Parts I & II provide a thorough overview of serious chest injuries seen in major trauma patients. Part III covers the indications and technique for chest drain insertion as well as post-procedure management.

Part I: RCEM Learning – Thoracic Injuries I

Part II: RCEM Learning – Thoracic Injuries II

Part III: RCEM Learning – Chest Drain Insertion in Adult Trauma

Task 4: Equipment & Procedures

Duration: 30 mins (total for all parts)

Trauma, who doesn't love a good trauma? The problem is we don't always get exposed to enough especially when it comes to practical skills. It is important to be familiar with and prepared to use a range of equipment. ATLS allows some familiarisation with equipment, and further local simulation can help consolidate this. To start with watch the following videos and then take the time to locate the following pieces of equipment in our department.

Part I: EZ-IO

Watch this video that demonstrates the use of the EZ-IO device.

Part II: T-POD Pelvic Binder

Watch this video that demonstrates how to apply the T-POD pelvic binder.

Part III: Cricothyroidotomy

This page explains how to perform an open cricothyroidotomy.


Duration: 30 mins

The use of US in the ED is increasing and whilst it is mostly a HST skill it is important to be aware of its uses. The FAST scan is a powerful tool in trained hands. Read the following and then take time to watch scans performed in your department and consider a Level 1 US course.

#EM3 Content

Lighting Learning:


Case Discussion

We have written a series of interactive cases (wikis) with short answer questions to be answered by trainees prior to the face to face teaching sessions. Currently this is only available to East Midlands Trainees.

Answer one or two questions before attending the face-to-face teaching session. Add comments to answers already given if you think it's appropriate. We will also provide tutor comments. If you find good resources that answer a question why not include links in your comment.

Part of the face-to-face teaching will be spent discussing the case(s) below:

An unknown male has been brought into the ED having been struck by a car whilst crossing the road.
You are just starting in Resus and take a handover for what sounds like a rather interesting trauma case in Bay 3. You are asked to do the secondary survey.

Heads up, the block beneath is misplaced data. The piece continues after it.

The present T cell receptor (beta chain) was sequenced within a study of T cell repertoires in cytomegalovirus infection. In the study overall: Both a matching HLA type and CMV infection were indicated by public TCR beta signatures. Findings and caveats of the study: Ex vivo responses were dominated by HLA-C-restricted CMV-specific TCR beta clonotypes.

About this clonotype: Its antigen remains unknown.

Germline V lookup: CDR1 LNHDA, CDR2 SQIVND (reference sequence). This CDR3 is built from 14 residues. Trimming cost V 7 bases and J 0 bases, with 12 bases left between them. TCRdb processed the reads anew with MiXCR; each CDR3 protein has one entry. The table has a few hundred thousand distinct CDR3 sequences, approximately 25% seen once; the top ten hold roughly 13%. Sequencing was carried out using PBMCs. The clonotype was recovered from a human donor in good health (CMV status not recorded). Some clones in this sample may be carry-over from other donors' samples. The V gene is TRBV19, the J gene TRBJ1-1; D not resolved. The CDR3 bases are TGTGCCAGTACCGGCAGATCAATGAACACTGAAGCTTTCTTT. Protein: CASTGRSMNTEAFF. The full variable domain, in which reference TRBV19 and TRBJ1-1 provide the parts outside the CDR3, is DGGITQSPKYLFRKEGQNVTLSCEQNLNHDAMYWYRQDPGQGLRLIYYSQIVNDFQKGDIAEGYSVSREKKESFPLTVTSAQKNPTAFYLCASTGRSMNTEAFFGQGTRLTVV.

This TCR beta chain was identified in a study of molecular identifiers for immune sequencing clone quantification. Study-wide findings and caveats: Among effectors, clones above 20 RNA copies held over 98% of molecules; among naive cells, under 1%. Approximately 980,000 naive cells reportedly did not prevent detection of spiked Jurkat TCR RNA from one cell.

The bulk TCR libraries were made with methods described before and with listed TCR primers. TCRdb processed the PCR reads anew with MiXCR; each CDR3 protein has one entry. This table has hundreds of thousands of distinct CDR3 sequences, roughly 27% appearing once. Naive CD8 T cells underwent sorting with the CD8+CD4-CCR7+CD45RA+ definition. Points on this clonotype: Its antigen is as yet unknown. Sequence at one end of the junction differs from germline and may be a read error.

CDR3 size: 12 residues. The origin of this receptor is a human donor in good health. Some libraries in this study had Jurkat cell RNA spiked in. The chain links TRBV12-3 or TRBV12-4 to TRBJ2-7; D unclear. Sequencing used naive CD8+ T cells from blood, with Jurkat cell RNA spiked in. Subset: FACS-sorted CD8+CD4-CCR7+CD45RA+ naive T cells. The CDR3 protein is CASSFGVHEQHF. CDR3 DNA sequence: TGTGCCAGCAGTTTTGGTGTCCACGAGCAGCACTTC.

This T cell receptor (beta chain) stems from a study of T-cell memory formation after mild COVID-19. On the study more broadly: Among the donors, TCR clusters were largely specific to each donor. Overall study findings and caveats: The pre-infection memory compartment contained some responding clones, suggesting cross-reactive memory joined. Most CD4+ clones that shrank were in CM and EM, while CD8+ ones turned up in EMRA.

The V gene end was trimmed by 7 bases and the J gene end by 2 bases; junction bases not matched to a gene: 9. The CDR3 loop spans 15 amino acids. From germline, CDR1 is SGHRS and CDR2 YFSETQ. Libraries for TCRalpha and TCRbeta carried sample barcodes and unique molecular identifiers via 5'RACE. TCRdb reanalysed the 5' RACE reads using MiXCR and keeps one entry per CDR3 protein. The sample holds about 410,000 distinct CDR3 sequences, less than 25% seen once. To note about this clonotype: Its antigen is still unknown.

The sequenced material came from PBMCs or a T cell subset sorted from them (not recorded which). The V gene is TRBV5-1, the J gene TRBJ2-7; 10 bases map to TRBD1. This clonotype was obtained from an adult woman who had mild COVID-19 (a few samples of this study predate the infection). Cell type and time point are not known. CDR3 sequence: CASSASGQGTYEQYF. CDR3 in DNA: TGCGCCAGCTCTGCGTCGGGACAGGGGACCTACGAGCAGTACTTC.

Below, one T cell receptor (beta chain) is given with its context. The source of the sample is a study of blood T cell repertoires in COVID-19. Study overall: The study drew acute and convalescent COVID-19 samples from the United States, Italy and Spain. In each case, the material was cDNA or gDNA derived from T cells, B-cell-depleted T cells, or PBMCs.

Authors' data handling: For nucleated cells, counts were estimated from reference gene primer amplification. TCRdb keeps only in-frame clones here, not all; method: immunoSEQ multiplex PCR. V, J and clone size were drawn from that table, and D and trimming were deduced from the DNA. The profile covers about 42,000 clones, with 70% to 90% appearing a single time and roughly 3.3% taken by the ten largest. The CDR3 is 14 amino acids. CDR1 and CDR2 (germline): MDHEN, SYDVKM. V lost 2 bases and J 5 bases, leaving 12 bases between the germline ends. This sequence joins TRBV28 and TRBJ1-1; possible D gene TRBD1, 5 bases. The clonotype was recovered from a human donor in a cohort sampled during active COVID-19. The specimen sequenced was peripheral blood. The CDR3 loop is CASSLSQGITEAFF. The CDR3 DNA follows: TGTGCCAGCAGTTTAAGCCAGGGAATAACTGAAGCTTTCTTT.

Additional Resources

Have a look at the following additional resources relevant to this topic:

Anatomy for Emergency Medicine:

Need a refresher on your anatomy? These video podcasts (also available on iTunes) by an Irish consultant are aimed at anatomy relevant to the CEM curriculum. It is well worth watching as many of these as you are able, and they can be useful for MCEM A revision. Specific trauma ones are below:


A quiz on trauma radiographs, aimed to identify some of the pitfalls of imaging in trauma. This can be found in the eCME quizzes section of the Education pages.

Sketchy Medicine:

Surface anatomy of the chest and sites for decompression or chest drains.

A useful website with a number of resources covering range of topics related to trauma


Another anaesthetic resource, this particular page attempts to summarise the whole of trauma and makes a reasonable effort of it. Key sections include:

  • Preparation both pre-hospital and in hospital.

  • Triage with adult and paediatric trauma scores.

  • Summary of primary/secondary surveys, what you are looking for and outlining adjuncts.

  • Airway and ventilation management.

  • Shock: including classification and management.

  • Summaries of Chest, Abdo, Spine and Head trauma.

  • MSK injuries and thermal injuries.

  • Trauma in women and in pregnancy.

Course Feedback

Once you have worked through the exercises, discussed the example cases and attended the face-to-face teaching, please complete the following form:

Updated: 28th July 2016